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Suicide and Its Discontents

What does a suicide attempt tell us about future risk?

During the four seconds Kevin Hines penetrated the air on his plunge from the bridge to the Golden Gate Strait below, he decided, “I don’t want to die.” Suffering a crushed vertebrae and other injuries, Hines is one of the very few who have survived a suicide attempt jumping from the Golden Gate Bridge. Since then, he has traveled the country lecturing on suicide prevention.

Suicide is an increasing health care concern. Death by suicide occurs every 40 seconds. Rates in the U.S. have continued to increase every year in this century. Risk factors include social isolation, financial stress, lack of access to community, religious, and medical resources. The COVID-19 pandemic has exacerbated these hazards. The holiday season now is a time for some when suicidal ideation increases even more.

The world has recognized this problem. World Suicide Prevention Day is declared every September 10. The Saturday before Thanksgiving (this year it was November 21) is signified as International Survivors of Suicide Day, for those family and friends grieving. However, prediction and prevention of suicide remain elusive.

Some of our frustration may be related to the paradoxes enveloping attempts to actively address suicide risk. One of the primary indicators that clinicians consider in attempting to predict suicide is a history of a previous attempt. Indeed, many believe that “if you’re going to do it, you’re going to do it,” and expect the survivor of a suicide attempt to continue to try to end their life. Yet many patients have experienced what happened to Kevin Hines—a relief at surviving and renewed consideration of a productive future. Some studies have indicated that as many as half of individuals who survived a serious suicide attempt, felt more encouraged afterward and never attempted again. That has been my experience for some patients with whom I have consulted.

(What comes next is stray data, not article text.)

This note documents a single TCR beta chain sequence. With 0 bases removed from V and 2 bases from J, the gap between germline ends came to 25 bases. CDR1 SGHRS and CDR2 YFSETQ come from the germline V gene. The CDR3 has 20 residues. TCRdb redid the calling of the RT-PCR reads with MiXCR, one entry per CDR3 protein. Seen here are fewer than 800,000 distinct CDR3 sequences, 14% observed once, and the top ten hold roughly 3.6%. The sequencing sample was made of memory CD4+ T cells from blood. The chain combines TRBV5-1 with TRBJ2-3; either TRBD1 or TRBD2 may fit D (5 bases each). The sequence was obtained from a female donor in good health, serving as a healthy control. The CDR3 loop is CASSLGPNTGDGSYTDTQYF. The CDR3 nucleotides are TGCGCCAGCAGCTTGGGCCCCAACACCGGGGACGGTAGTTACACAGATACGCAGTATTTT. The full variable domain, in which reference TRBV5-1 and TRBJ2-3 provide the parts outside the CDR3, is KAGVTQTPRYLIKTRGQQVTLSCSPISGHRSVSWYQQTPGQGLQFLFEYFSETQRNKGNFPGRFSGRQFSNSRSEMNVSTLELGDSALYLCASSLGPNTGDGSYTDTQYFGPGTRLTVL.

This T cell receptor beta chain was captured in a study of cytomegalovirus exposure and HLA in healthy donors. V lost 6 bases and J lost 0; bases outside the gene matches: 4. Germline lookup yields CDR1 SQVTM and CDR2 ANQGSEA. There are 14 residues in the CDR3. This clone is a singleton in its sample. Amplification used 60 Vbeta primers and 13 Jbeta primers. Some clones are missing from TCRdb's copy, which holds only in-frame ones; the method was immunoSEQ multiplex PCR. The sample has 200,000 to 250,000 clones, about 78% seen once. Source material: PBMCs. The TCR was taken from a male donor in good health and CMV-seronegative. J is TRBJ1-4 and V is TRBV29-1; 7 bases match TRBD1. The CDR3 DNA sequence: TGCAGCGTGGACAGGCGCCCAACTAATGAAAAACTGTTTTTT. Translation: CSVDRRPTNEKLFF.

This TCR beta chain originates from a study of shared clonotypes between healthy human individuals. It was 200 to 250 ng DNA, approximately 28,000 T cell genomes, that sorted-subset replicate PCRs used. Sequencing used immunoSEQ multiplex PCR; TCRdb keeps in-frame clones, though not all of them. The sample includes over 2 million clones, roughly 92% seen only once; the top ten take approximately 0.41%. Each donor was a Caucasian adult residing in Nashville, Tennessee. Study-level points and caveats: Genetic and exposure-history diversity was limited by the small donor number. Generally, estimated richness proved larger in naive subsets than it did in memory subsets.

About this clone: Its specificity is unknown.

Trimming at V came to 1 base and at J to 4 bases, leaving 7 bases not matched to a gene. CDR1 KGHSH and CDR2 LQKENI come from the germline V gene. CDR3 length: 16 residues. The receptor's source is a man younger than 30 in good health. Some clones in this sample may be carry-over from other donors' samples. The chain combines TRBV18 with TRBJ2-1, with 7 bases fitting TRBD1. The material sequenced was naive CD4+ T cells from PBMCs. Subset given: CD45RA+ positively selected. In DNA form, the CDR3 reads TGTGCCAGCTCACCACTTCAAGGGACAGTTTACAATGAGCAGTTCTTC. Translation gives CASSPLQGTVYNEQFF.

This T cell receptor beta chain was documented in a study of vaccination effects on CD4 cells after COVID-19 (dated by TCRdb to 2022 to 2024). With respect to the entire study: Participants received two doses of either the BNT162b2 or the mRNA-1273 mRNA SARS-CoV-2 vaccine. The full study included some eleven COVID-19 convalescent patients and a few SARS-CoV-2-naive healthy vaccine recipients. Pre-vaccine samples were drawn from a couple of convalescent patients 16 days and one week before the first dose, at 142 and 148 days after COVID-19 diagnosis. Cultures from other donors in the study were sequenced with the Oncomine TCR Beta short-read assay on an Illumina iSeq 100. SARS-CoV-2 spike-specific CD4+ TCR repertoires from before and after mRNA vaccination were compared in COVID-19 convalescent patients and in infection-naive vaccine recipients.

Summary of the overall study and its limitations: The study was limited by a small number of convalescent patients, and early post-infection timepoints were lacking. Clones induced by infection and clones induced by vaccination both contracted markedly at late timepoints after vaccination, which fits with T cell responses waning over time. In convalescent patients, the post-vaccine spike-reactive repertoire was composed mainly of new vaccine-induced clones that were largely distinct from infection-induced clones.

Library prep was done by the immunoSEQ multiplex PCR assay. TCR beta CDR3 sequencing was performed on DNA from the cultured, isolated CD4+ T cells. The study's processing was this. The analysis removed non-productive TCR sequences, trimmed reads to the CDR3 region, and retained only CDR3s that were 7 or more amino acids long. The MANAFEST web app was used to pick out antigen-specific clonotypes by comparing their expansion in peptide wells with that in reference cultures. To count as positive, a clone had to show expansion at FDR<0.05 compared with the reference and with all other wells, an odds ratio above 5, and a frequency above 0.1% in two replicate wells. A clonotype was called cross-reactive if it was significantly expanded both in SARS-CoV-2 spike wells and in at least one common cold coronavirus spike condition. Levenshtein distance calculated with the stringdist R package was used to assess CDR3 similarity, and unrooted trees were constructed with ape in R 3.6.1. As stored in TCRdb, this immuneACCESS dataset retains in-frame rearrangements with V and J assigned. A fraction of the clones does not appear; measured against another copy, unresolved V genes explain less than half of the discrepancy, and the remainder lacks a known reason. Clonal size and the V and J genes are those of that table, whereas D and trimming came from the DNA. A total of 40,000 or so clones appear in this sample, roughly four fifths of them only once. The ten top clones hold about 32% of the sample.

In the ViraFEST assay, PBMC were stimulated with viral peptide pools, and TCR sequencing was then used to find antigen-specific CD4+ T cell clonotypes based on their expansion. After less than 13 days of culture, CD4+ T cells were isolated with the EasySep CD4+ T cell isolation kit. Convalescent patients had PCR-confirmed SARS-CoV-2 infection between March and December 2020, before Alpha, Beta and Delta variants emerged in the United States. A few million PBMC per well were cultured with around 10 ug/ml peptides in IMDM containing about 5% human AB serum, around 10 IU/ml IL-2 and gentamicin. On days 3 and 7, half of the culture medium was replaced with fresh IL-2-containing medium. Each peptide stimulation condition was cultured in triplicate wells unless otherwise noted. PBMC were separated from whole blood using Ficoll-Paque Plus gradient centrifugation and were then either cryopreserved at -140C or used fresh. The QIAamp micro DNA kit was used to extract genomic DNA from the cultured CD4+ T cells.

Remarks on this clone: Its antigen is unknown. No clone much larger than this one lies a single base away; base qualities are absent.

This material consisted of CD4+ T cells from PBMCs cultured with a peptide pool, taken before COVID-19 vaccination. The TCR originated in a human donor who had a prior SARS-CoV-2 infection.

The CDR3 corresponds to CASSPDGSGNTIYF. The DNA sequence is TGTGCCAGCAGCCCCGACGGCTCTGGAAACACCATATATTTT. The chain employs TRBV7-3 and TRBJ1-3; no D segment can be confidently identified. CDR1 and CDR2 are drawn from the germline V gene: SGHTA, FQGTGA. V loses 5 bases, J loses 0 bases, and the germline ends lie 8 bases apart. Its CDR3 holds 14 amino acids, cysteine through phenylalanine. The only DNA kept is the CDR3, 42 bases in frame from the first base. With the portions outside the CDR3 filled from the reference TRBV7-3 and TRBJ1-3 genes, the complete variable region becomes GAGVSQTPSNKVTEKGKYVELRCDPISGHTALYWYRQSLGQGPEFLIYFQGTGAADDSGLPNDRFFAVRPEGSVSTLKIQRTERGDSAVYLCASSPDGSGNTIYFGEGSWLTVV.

“Joe” drove out to a secluded area of the woods and fired a gun into his right temple. He was surprised that, except for some blood trickling and severe head pain, he was still alive. He remained in his car for another hour waiting to die. When he attempted to exit the car to relieve his bladder, he fell to the ground, completely paralyzed on his left side. Miraculously, “Joe” was found and taken to a hospital. Despite his handicap, he continues living a hopeful life.

“Peter” proceeded to a remote area and overdosed with multiple pills. Accidentally discovered, “Peter” was hospitalized in a coma that persisted for four more days. Cognitive retention, much less survival, were in doubt. “Peter” recovered with full mental and physical functioning and gratefully returned to his work, family, and friends with renewed optimism.

It is important to note this contradiction: Suicidal behavior in one individual may predict further suicide activity, while in another, the behavior may provide protection against future self-destruction. Perhaps this is related to the intention and severity of the initial attempt. In any event, we must continue to be vigilant in our efforts to rein in the tragedy of suicide, especially in the current worldwide upheaval we are all currently enduring.